Friday, August 21, 2009

Life gets thrilling among predators


By ALLEN BEST - MTN TOWN NEWS SERVICE

TELLURIDE, Colo. (MTN)—A 74-old woman, Donna Munson, was killed and partially eaten by a bear recently at her home near Ouray, on the edge of the San Juan Mountains. She had been feeding bears for years, including the one that killed her.

Reflecting on this in Telluride, on the other side of Imogene Pass, Seth Cagin sees the woman as a victim of her own delusion. The woman's delusion, and a common one to a certain group of people, is that "hungry animals need them," says Cagin, publisher of The Telluride Watch. "No amount of reason or punishment can convince them otherwise. It's a maternal instinct gone terribly wrong."

He continues: "I write not to chastise Donna Munson, even though a dozen or more of the bears she loved will now die as a result of her delusion. I am more interested in the notion of predation of humans.

"It seems that nothing makes people more squeamish than the feeling that we may be regarded as food by another species," he continues. Except in a few places, such as tigers in India and occasionally mountain lions in the American West, humans have killed the predators -- including the two major predators in the food chain of the San Juans Mountains: the grizzly and the wolf," he adds.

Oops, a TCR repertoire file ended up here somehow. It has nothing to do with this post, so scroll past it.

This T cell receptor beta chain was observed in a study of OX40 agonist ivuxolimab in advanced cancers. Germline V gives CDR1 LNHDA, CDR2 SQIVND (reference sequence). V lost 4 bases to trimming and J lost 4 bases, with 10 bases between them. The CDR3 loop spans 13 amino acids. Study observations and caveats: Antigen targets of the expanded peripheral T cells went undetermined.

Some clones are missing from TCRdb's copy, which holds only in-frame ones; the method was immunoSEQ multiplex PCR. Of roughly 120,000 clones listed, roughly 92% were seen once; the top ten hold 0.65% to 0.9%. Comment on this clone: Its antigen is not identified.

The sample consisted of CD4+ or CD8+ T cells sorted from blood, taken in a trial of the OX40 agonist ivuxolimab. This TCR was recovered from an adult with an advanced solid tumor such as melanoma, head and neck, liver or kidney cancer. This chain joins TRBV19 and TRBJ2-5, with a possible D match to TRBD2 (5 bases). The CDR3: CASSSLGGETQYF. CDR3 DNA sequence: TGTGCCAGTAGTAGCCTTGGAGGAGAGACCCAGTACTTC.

"That leaves us at the top of the food chain, which apparently is where we feel most comfortable."

But this is not natural, he goes on to say. "Despite human unease about becoming the prey and despite sounding insensitive in the wake of Donna Munson's tragedy, I feel all the more strongly that without the grizzly and the wolf outdoors we are missing something essential."

Life, he says, becomes more meaningful the closer the proximity of death.

"What could possibly make us more human than to live in a world where it is still possible to be eaten?" Cagin asks, while confiding an element of excitement when walking home in Telluride after dark with the possibility of stumbling across a black bear.

"It's bracing to know that there's something bigger and stronger than us out there."

He concludes: "May there always be sharks in the sea and tigers in India, and may the grizzlies and wolves soon find their way home to the San Juans, where they belong. For without them and the squeamishness they inspire, we are less fully human."




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